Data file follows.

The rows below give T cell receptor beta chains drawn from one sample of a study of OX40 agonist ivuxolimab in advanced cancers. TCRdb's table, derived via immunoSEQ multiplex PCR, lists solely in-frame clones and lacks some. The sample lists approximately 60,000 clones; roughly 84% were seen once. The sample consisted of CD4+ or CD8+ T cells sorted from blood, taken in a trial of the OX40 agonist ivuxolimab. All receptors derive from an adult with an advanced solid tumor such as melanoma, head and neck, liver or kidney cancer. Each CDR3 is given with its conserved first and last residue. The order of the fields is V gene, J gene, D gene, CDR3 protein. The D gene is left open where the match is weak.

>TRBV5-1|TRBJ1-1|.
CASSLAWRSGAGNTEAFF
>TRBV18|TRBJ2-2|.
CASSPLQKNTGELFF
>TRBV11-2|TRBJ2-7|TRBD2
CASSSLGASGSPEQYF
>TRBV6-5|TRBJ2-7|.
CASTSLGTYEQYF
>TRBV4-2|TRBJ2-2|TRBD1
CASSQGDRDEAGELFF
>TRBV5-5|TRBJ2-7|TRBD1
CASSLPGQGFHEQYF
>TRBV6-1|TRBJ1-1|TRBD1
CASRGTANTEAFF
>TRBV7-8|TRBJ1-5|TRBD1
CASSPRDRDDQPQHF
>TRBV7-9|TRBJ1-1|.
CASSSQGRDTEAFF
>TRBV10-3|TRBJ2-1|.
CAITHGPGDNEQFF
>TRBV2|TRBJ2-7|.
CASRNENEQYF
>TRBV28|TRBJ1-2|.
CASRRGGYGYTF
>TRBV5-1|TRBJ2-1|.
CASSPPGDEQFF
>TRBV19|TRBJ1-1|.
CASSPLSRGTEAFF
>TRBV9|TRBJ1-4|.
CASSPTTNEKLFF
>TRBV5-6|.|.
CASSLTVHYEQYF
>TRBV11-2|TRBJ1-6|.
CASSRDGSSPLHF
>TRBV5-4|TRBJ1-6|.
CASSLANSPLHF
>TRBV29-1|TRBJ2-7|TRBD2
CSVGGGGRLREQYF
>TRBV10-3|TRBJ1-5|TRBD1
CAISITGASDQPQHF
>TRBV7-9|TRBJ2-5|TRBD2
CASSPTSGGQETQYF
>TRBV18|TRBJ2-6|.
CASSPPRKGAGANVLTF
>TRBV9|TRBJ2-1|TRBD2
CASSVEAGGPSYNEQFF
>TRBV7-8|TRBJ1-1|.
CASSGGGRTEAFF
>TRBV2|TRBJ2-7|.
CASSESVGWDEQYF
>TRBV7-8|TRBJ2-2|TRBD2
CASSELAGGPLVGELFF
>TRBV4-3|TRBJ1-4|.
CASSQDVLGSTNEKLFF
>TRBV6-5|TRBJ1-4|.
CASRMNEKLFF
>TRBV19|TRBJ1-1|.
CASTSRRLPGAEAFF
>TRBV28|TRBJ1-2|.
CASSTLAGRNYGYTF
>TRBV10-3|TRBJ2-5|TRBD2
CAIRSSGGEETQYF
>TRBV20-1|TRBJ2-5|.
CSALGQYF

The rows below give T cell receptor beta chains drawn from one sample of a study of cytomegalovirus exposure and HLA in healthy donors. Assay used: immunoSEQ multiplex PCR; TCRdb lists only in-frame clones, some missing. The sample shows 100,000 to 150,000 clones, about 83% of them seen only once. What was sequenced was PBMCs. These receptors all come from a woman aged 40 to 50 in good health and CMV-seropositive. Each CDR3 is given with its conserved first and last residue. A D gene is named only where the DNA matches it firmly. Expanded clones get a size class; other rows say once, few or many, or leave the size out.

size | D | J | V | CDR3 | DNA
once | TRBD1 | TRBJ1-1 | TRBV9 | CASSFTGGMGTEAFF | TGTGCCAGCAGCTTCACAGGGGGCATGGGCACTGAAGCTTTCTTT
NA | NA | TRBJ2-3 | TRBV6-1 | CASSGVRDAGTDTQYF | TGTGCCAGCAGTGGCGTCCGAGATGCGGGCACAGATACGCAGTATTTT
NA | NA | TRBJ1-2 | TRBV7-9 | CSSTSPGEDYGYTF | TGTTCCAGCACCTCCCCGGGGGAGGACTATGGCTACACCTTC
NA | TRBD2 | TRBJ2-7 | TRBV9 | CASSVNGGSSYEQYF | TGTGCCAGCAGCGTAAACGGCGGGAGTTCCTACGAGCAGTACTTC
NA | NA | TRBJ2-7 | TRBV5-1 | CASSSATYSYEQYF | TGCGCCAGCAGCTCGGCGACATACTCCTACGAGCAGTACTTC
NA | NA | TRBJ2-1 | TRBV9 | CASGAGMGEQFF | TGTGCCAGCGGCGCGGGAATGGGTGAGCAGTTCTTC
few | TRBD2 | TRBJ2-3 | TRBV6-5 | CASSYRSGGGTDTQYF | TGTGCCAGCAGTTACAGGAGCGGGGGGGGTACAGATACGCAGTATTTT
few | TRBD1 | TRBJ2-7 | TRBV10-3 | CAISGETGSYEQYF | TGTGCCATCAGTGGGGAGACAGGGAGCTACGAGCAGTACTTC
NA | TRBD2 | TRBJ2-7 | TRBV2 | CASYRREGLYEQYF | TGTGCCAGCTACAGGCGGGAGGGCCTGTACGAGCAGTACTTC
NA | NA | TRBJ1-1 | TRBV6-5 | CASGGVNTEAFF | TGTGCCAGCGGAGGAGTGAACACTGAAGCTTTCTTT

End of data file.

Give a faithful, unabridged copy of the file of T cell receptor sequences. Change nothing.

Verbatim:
The rows below give T cell receptor beta chains drawn from one sample of a study of OX40 agonist ivuxolimab in advanced cancers. TCRdb's table, derived via immunoSEQ multiplex PCR, lists solely in-frame clones and lacks some. The sample lists approximately 60,000 clones; roughly 84% were seen once. The sample consisted of CD4+ or CD8+ T cells sorted from blood, taken in a trial of the OX40 agonist ivuxolimab. All receptors derive from an adult with an advanced solid tumor such as melanoma, head and neck, liver or kidney cancer. Each CDR3 is given with its conserved first and last residue. The order of the fields is V gene, J gene, D gene, CDR3 protein. The D gene is left open where the match is weak.

>TRBV5-1|TRBJ1-1|.
CASSLAWRSGAGNTEAFF
>TRBV18|TRBJ2-2|.
CASSPLQKNTGELFF
>TRBV11-2|TRBJ2-7|TRBD2
CASSSLGASGSPEQYF
>TRBV6-5|TRBJ2-7|.
CASTSLGTYEQYF
>TRBV4-2|TRBJ2-2|TRBD1
CASSQGDRDEAGELFF
>TRBV5-5|TRBJ2-7|TRBD1
CASSLPGQGFHEQYF
>TRBV6-1|TRBJ1-1|TRBD1
CASRGTANTEAFF
>TRBV7-8|TRBJ1-5|TRBD1
CASSPRDRDDQPQHF
>TRBV7-9|TRBJ1-1|.
CASSSQGRDTEAFF
>TRBV10-3|TRBJ2-1|.
CAITHGPGDNEQFF
>TRBV2|TRBJ2-7|.
CASRNENEQYF
>TRBV28|TRBJ1-2|.
CASRRGGYGYTF
>TRBV5-1|TRBJ2-1|.
CASSPPGDEQFF
>TRBV19|TRBJ1-1|.
CASSPLSRGTEAFF
>TRBV9|TRBJ1-4|.
CASSPTTNEKLFF
>TRBV5-6|.|.
CASSLTVHYEQYF
>TRBV11-2|TRBJ1-6|.
CASSRDGSSPLHF
>TRBV5-4|TRBJ1-6|.
CASSLANSPLHF
>TRBV29-1|TRBJ2-7|TRBD2
CSVGGGGRLREQYF
>TRBV10-3|TRBJ1-5|TRBD1
CAISITGASDQPQHF
>TRBV7-9|TRBJ2-5|TRBD2
CASSPTSGGQETQYF
>TRBV18|TRBJ2-6|.
CASSPPRKGAGANVLTF
>TRBV9|TRBJ2-1|TRBD2
CASSVEAGGPSYNEQFF
>TRBV7-8|TRBJ1-1|.
CASSGGGRTEAFF
>TRBV2|TRBJ2-7|.
CASSESVGWDEQYF
>TRBV7-8|TRBJ2-2|TRBD2
CASSELAGGPLVGELFF
>TRBV4-3|TRBJ1-4|.
CASSQDVLGSTNEKLFF
>TRBV6-5|TRBJ1-4|.
CASRMNEKLFF
>TRBV19|TRBJ1-1|.
CASTSRRLPGAEAFF
>TRBV28|TRBJ1-2|.
CASSTLAGRNYGYTF
>TRBV10-3|TRBJ2-5|TRBD2
CAIRSSGGEETQYF
>TRBV20-1|TRBJ2-5|.
CSALGQYF

The rows below give T cell receptor beta chains drawn from one sample of a study of cytomegalovirus exposure and HLA in healthy donors. Assay used: immunoSEQ multiplex PCR; TCRdb lists only in-frame clones, some missing. The sample shows 100,000 to 150,000 clones, about 83% of them seen only once. What was sequenced was PBMCs. These receptors all come from a woman aged 40 to 50 in good health and CMV-seropositive. Each CDR3 is given with its conserved first and last residue. A D gene is named only where the DNA matches it firmly. Expanded clones get a size class; other rows say once, few or many, or leave the size out.

size | D | J | V | CDR3 | DNA
once | TRBD1 | TRBJ1-1 | TRBV9 | CASSFTGGMGTEAFF | TGTGCCAGCAGCTTCACAGGGGGCATGGGCACTGAAGCTTTCTTT
NA | NA | TRBJ2-3 | TRBV6-1 | CASSGVRDAGTDTQYF | TGTGCCAGCAGTGGCGTCCGAGATGCGGGCACAGATACGCAGTATTTT
NA | NA | TRBJ1-2 | TRBV7-9 | CSSTSPGEDYGYTF | TGTTCCAGCACCTCCCCGGGGGAGGACTATGGCTACACCTTC
NA | TRBD2 | TRBJ2-7 | TRBV9 | CASSVNGGSSYEQYF | TGTGCCAGCAGCGTAAACGGCGGGAGTTCCTACGAGCAGTACTTC
NA | NA | TRBJ2-7 | TRBV5-1 | CASSSATYSYEQYF | TGCGCCAGCAGCTCGGCGACATACTCCTACGAGCAGTACTTC
NA | NA | TRBJ2-1 | TRBV9 | CASGAGMGEQFF | TGTGCCAGCGGCGCGGGAATGGGTGAGCAGTTCTTC
few | TRBD2 | TRBJ2-3 | TRBV6-5 | CASSYRSGGGTDTQYF | TGTGCCAGCAGTTACAGGAGCGGGGGGGGTACAGATACGCAGTATTTT
few | TRBD1 | TRBJ2-7 | TRBV10-3 | CAISGETGSYEQYF | TGTGCCATCAGTGGGGAGACAGGGAGCTACGAGCAGTACTTC
NA | TRBD2 | TRBJ2-7 | TRBV2 | CASYRREGLYEQYF | TGTGCCAGCTACAGGCGGGAGGGCCTGTACGAGCAGTACTTC
NA | NA | TRBJ1-1 | TRBV6-5 | CASGGVNTEAFF | TGTGCCAGCGGAGGAGTGAACACTGAAGCTTTCTTT